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School board says no to wind farm  

Uncertainties about the funding and risk involved in a wind energy development led the Rochester School Board on Tuesday to authorize a withdrawal from the project.

In November the board entered into an agreement with developer Johnson Controls Inc. and 23 other Minnesota school districts to pursue the planning of a 10- to 20-megawatt wind farm in a yet-to-be-determined location.

The primary purpose would be to support the production of clean, renewable energy. Johnson Controls is promising the districts involved that the wind farm will produce a “positive cash flow annually and will completely pay for itself within the term of the financing,” which would be 15 to 20 years.

However, during a project kickoff Jan. 18 for the participating districts, Rochester board members and district staff learned that Johnson Controls changed the funding strategy for the development. One of the reasons, the company said, was to reduce financial risk for the school districts.

That caused concern because the company originally said there would be no risk with the initial funding model using federal Clean Renewable Energy Bonds, board member Cris Fischer said during a school board study session Tuesday.

“There are so many unknowns, and I’m very uncomfortable with it right now. In principle, I love it. But I don’t feel we’re at a point where we can put our budget at risk,” Fischer said.

Rather than having each district issue a debt of $3 million in the renewable energy bonds, Johnson Controls decided to go with an “equity transfer” funding model. It would require districts to enter into a limited liability company with a private investor, who would put up 99 percent of the cost of the construction and the wind turbines. Each school district would have an upfront investment of $100,000. In 10 years, the districts would become owners of the wind farm.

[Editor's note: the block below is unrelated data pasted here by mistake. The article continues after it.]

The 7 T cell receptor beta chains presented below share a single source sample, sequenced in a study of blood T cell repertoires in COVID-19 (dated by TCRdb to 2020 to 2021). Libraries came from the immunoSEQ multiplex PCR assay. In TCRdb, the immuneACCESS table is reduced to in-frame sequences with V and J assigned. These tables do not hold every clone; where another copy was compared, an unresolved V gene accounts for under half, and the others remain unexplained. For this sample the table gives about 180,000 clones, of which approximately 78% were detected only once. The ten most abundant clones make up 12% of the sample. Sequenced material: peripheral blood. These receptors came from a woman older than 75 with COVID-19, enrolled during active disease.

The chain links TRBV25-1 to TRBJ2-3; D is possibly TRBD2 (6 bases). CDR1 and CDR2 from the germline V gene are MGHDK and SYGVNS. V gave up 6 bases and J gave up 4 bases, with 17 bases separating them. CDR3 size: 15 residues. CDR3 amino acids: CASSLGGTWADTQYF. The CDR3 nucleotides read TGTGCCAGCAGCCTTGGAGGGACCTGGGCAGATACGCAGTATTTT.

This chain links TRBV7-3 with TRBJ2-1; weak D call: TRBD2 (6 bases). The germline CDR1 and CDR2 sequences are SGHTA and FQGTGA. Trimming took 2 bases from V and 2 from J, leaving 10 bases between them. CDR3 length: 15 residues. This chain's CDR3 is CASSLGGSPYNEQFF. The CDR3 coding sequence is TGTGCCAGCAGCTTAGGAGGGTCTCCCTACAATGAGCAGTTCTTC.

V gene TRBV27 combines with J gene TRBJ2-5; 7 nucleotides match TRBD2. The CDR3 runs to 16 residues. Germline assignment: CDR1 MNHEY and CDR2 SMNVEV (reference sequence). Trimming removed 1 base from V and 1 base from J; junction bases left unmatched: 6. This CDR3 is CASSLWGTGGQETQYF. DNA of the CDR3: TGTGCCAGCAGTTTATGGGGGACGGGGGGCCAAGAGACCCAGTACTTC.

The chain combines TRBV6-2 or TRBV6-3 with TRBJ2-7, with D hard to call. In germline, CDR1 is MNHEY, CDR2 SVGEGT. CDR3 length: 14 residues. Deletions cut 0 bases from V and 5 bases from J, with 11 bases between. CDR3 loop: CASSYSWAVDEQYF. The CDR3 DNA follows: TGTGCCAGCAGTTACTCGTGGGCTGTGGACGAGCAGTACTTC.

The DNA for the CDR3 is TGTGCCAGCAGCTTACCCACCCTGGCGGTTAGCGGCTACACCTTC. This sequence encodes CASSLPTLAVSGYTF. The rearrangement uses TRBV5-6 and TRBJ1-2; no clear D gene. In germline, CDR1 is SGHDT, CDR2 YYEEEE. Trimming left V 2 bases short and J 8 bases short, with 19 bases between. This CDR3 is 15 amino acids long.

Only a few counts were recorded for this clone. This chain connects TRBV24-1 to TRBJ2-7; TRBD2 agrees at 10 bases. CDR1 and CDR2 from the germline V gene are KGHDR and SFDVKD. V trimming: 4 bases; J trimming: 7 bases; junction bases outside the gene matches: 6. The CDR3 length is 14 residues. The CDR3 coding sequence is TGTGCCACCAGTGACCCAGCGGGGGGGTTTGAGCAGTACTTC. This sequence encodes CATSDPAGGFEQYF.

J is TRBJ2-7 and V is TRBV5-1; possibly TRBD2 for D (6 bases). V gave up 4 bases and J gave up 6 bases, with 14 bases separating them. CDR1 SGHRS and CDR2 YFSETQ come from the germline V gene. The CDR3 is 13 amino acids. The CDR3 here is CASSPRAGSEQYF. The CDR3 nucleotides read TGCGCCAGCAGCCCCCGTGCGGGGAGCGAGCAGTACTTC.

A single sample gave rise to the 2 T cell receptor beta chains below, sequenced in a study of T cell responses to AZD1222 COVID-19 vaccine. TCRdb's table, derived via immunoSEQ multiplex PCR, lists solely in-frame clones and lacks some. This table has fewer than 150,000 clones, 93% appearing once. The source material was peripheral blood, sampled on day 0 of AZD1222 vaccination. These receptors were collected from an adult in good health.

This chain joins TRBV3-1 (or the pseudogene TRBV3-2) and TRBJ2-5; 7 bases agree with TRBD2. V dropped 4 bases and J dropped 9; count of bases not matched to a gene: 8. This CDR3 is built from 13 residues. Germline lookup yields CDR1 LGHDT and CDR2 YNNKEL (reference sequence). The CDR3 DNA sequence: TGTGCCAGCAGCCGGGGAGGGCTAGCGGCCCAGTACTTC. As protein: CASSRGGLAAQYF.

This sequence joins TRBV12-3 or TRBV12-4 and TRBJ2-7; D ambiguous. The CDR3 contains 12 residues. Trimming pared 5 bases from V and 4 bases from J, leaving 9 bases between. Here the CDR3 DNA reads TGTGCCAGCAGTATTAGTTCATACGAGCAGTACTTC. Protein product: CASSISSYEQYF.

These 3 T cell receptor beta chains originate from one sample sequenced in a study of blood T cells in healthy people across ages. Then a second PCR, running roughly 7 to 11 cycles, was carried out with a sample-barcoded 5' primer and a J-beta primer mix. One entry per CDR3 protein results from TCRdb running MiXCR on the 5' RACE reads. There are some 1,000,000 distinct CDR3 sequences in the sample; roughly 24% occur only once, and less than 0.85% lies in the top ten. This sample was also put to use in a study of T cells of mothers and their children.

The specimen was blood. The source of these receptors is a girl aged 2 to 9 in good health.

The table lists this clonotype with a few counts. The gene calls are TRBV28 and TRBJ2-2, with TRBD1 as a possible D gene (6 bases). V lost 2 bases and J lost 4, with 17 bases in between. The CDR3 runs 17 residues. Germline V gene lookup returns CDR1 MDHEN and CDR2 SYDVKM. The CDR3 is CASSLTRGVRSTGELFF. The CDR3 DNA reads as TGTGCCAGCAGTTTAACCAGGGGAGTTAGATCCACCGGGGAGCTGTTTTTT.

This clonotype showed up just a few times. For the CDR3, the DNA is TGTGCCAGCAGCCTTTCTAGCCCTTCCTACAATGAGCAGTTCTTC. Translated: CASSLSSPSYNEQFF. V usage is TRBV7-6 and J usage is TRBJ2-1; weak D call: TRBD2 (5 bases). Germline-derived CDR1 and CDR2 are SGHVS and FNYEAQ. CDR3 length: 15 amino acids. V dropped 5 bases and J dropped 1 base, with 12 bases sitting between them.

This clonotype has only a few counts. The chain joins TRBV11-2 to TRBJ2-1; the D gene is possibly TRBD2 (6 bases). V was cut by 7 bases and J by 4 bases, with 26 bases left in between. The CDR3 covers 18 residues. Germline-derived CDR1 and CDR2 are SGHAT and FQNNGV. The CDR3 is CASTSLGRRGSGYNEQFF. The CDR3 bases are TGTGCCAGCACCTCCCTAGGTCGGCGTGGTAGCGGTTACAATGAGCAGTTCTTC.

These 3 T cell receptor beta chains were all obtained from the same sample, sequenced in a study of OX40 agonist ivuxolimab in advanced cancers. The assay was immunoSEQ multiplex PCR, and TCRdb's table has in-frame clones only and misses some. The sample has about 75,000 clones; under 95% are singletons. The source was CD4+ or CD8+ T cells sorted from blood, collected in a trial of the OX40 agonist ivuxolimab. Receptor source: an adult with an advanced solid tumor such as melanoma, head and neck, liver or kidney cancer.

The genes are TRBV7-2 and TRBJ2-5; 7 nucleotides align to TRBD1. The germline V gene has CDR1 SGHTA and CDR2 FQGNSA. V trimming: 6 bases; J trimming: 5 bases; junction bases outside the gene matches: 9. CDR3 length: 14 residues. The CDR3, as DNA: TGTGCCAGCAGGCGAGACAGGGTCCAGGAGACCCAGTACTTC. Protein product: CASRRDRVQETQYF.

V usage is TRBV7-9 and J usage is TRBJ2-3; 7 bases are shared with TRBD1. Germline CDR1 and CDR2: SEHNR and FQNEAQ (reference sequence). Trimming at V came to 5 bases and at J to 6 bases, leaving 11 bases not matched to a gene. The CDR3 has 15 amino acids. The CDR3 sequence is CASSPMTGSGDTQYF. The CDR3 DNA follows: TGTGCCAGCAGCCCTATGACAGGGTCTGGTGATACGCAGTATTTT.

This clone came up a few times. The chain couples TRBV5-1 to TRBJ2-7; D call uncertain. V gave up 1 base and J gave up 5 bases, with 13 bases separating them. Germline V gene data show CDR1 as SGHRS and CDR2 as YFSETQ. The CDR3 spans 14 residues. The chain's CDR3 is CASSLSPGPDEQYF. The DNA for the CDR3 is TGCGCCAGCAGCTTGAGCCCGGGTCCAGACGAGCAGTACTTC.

Fischer and other board members were concerned about the possibility of losing the $100,000 and incurring unknown costs. Also, it is unclear whether Minnesota law allows public school districts to enter into limited liability corporations. Board members also worried that, although the district has invested nothing yet, it already could be incurring development expenses.

There were just too many unanswered questions.

Superintendent Romain Dallemand shared the concerns and suggested that the board invite Johnson Controls to discuss the project further. That still might happen, even though the board decided not to be part of the current project, said board chairwoman Breanna Bly.

Two of the seven board members voted to continue with the project. One was Fred Daly, who said the district needs to get involved in renewable energy for the good of the environment and the future of the community’s children.

“What good is educating kids if in the future they can’t breath the air or drink the water?” Daly said.

By Edie Grossfield


6 February 2008

This article is the work of the source indicated. Any opinions expressed in it are not necessarily those of National Wind Watch.

The copyright of this article resides with the author or publisher indicated. As part of its noncommercial effort to present the environmental, social, scientific, and economic issues of large-scale wind power development to a global audience seeking such information, National Wind Watch endeavors to observe “fair use” as provided for in section 107 of U.S. Copyright Law and similar “fair dealing” provisions of the copyright laws of other nations. Send requests to excerpt, general inquiries, and comments via e-mail.

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